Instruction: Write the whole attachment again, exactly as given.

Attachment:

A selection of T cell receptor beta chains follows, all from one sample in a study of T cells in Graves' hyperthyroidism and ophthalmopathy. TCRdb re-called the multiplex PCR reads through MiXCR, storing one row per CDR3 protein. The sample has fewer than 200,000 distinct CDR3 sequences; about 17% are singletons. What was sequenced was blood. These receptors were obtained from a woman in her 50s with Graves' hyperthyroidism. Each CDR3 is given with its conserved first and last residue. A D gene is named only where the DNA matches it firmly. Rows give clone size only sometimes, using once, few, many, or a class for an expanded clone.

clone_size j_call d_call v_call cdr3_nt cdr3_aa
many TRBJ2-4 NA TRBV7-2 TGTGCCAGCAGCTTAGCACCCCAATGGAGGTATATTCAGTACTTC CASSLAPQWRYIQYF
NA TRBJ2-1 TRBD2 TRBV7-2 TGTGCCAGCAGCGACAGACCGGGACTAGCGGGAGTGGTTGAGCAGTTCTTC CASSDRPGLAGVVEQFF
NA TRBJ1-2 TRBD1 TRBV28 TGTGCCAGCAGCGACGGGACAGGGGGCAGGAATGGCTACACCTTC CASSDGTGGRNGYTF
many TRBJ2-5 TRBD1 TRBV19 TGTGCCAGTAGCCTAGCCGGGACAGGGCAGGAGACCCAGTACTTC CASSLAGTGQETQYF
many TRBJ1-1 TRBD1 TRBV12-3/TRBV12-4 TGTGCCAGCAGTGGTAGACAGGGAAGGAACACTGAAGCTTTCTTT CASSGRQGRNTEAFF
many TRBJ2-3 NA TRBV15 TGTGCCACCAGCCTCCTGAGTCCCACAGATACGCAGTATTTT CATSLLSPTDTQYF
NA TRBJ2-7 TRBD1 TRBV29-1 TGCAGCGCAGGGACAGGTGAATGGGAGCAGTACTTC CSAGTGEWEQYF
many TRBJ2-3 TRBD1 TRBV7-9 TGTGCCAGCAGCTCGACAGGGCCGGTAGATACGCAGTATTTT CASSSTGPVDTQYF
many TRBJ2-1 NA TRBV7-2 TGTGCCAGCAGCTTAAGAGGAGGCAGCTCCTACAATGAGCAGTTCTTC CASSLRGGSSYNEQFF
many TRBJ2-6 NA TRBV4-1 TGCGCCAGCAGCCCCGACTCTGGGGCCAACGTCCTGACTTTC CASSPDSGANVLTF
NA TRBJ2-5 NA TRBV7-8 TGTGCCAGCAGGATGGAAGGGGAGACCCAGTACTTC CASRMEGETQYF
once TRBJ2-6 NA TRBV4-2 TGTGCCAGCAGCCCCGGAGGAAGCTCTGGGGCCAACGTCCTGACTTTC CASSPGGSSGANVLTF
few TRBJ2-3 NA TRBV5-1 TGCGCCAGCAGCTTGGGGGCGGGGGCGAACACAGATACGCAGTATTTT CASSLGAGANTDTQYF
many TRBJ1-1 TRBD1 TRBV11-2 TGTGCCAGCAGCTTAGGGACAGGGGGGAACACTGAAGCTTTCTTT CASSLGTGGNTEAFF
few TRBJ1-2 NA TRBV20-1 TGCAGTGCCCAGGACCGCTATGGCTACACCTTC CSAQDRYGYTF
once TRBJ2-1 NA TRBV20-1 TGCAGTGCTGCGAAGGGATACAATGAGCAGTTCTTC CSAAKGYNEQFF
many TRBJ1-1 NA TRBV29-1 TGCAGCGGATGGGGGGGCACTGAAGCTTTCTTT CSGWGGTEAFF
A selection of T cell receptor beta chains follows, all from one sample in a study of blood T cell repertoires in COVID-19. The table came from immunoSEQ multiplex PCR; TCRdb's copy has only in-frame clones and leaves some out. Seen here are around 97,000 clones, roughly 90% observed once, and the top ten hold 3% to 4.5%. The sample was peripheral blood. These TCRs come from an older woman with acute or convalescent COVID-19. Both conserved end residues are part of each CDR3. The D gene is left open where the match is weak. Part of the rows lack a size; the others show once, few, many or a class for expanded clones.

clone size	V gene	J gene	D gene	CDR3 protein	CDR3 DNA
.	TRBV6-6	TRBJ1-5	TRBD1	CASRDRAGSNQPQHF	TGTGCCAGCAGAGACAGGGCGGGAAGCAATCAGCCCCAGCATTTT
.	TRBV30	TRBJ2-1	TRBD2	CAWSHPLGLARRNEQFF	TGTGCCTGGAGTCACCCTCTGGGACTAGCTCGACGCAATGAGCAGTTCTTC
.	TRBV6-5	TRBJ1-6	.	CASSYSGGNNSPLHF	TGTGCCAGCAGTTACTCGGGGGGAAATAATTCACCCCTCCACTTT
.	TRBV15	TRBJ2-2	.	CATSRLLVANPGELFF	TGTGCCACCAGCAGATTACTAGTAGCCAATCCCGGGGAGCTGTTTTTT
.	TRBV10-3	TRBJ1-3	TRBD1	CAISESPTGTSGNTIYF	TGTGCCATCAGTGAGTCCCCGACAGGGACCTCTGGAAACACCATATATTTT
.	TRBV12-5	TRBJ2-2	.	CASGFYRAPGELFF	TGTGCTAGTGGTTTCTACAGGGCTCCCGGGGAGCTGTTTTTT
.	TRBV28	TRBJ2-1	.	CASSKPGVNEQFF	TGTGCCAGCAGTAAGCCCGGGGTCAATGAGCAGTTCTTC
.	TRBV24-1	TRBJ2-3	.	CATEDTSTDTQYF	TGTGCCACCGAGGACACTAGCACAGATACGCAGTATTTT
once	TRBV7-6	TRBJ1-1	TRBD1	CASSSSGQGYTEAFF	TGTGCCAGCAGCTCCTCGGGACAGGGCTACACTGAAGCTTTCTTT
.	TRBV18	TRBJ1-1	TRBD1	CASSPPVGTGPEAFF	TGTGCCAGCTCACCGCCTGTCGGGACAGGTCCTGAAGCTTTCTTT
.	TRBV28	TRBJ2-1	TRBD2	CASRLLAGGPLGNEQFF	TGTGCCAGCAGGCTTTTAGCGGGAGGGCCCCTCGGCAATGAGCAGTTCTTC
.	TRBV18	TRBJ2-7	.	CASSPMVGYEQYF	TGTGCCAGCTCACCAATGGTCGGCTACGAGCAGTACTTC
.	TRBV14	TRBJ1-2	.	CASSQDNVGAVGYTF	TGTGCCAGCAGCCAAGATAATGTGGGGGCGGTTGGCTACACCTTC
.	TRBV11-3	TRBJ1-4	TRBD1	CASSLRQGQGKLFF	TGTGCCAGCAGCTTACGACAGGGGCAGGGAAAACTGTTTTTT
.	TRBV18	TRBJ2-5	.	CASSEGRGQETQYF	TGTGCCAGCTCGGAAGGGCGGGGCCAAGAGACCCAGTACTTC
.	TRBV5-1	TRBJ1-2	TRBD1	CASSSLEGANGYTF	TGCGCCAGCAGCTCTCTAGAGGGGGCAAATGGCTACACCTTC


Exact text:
A selection of T cell receptor beta chains follows, all from one sample in a study of T cells in Graves' hyperthyroidism and ophthalmopathy. TCRdb re-called the multiplex PCR reads through MiXCR, storing one row per CDR3 protein. The sample has fewer than 200,000 distinct CDR3 sequences; about 17% are singletons. What was sequenced was blood. These receptors were obtained from a woman in her 50s with Graves' hyperthyroidism. Each CDR3 is given with its conserved first and last residue. A D gene is named only where the DNA matches it firmly. Rows give clone size only sometimes, using once, few, many, or a class for an expanded clone.

clone_size j_call d_call v_call cdr3_nt cdr3_aa
many TRBJ2-4 NA TRBV7-2 TGTGCCAGCAGCTTAGCACCCCAATGGAGGTATATTCAGTACTTC CASSLAPQWRYIQYF
NA TRBJ2-1 TRBD2 TRBV7-2 TGTGCCAGCAGCGACAGACCGGGACTAGCGGGAGTGGTTGAGCAGTTCTTC CASSDRPGLAGVVEQFF
NA TRBJ1-2 TRBD1 TRBV28 TGTGCCAGCAGCGACGGGACAGGGGGCAGGAATGGCTACACCTTC CASSDGTGGRNGYTF
many TRBJ2-5 TRBD1 TRBV19 TGTGCCAGTAGCCTAGCCGGGACAGGGCAGGAGACCCAGTACTTC CASSLAGTGQETQYF
many TRBJ1-1 TRBD1 TRBV12-3/TRBV12-4 TGTGCCAGCAGTGGTAGACAGGGAAGGAACACTGAAGCTTTCTTT CASSGRQGRNTEAFF
many TRBJ2-3 NA TRBV15 TGTGCCACCAGCCTCCTGAGTCCCACAGATACGCAGTATTTT CATSLLSPTDTQYF
NA TRBJ2-7 TRBD1 TRBV29-1 TGCAGCGCAGGGACAGGTGAATGGGAGCAGTACTTC CSAGTGEWEQYF
many TRBJ2-3 TRBD1 TRBV7-9 TGTGCCAGCAGCTCGACAGGGCCGGTAGATACGCAGTATTTT CASSSTGPVDTQYF
many TRBJ2-1 NA TRBV7-2 TGTGCCAGCAGCTTAAGAGGAGGCAGCTCCTACAATGAGCAGTTCTTC CASSLRGGSSYNEQFF
many TRBJ2-6 NA TRBV4-1 TGCGCCAGCAGCCCCGACTCTGGGGCCAACGTCCTGACTTTC CASSPDSGANVLTF
NA TRBJ2-5 NA TRBV7-8 TGTGCCAGCAGGATGGAAGGGGAGACCCAGTACTTC CASRMEGETQYF
once TRBJ2-6 NA TRBV4-2 TGTGCCAGCAGCCCCGGAGGAAGCTCTGGGGCCAACGTCCTGACTTTC CASSPGGSSGANVLTF
few TRBJ2-3 NA TRBV5-1 TGCGCCAGCAGCTTGGGGGCGGGGGCGAACACAGATACGCAGTATTTT CASSLGAGANTDTQYF
many TRBJ1-1 TRBD1 TRBV11-2 TGTGCCAGCAGCTTAGGGACAGGGGGGAACACTGAAGCTTTCTTT CASSLGTGGNTEAFF
few TRBJ1-2 NA TRBV20-1 TGCAGTGCCCAGGACCGCTATGGCTACACCTTC CSAQDRYGYTF
once TRBJ2-1 NA TRBV20-1 TGCAGTGCTGCGAAGGGATACAATGAGCAGTTCTTC CSAAKGYNEQFF
many TRBJ1-1 NA TRBV29-1 TGCAGCGGATGGGGGGGCACTGAAGCTTTCTTT CSGWGGTEAFF
A selection of T cell receptor beta chains follows, all from one sample in a study of blood T cell repertoires in COVID-19. The table came from immunoSEQ multiplex PCR; TCRdb's copy has only in-frame clones and leaves some out. Seen here are around 97,000 clones, roughly 90% observed once, and the top ten hold 3% to 4.5%. The sample was peripheral blood. These TCRs come from an older woman with acute or convalescent COVID-19. Both conserved end residues are part of each CDR3. The D gene is left open where the match is weak. Part of the rows lack a size; the others show once, few, many or a class for expanded clones.

clone size	V gene	J gene	D gene	CDR3 protein	CDR3 DNA
.	TRBV6-6	TRBJ1-5	TRBD1	CASRDRAGSNQPQHF	TGTGCCAGCAGAGACAGGGCGGGAAGCAATCAGCCCCAGCATTTT
.	TRBV30	TRBJ2-1	TRBD2	CAWSHPLGLARRNEQFF	TGTGCCTGGAGTCACCCTCTGGGACTAGCTCGACGCAATGAGCAGTTCTTC
.	TRBV6-5	TRBJ1-6	.	CASSYSGGNNSPLHF	TGTGCCAGCAGTTACTCGGGGGGAAATAATTCACCCCTCCACTTT
.	TRBV15	TRBJ2-2	.	CATSRLLVANPGELFF	TGTGCCACCAGCAGATTACTAGTAGCCAATCCCGGGGAGCTGTTTTTT
.	TRBV10-3	TRBJ1-3	TRBD1	CAISESPTGTSGNTIYF	TGTGCCATCAGTGAGTCCCCGACAGGGACCTCTGGAAACACCATATATTTT
.	TRBV12-5	TRBJ2-2	.	CASGFYRAPGELFF	TGTGCTAGTGGTTTCTACAGGGCTCCCGGGGAGCTGTTTTTT
.	TRBV28	TRBJ2-1	.	CASSKPGVNEQFF	TGTGCCAGCAGTAAGCCCGGGGTCAATGAGCAGTTCTTC
.	TRBV24-1	TRBJ2-3	.	CATEDTSTDTQYF	TGTGCCACCGAGGACACTAGCACAGATACGCAGTATTTT
once	TRBV7-6	TRBJ1-1	TRBD1	CASSSSGQGYTEAFF	TGTGCCAGCAGCTCCTCGGGACAGGGCTACACTGAAGCTTTCTTT
.	TRBV18	TRBJ1-1	TRBD1	CASSPPVGTGPEAFF	TGTGCCAGCTCACCGCCTGTCGGGACAGGTCCTGAAGCTTTCTTT
.	TRBV28	TRBJ2-1	TRBD2	CASRLLAGGPLGNEQFF	TGTGCCAGCAGGCTTTTAGCGGGAGGGCCCCTCGGCAATGAGCAGTTCTTC
.	TRBV18	TRBJ2-7	.	CASSPMVGYEQYF	TGTGCCAGCTCACCAATGGTCGGCTACGAGCAGTACTTC
.	TRBV14	TRBJ1-2	.	CASSQDNVGAVGYTF	TGTGCCAGCAGCCAAGATAATGTGGGGGCGGTTGGCTACACCTTC
.	TRBV11-3	TRBJ1-4	TRBD1	CASSLRQGQGKLFF	TGTGCCAGCAGCTTACGACAGGGGCAGGGAAAACTGTTTTTT
.	TRBV18	TRBJ2-5	.	CASSEGRGQETQYF	TGTGCCAGCTCGGAAGGGCGGGGCCAAGAGACCCAGTACTTC
.	TRBV5-1	TRBJ1-2	TRBD1	CASSSLEGANGYTF	TGCGCCAGCAGCTCTCTAGAGGGGGCAAATGGCTACACCTTC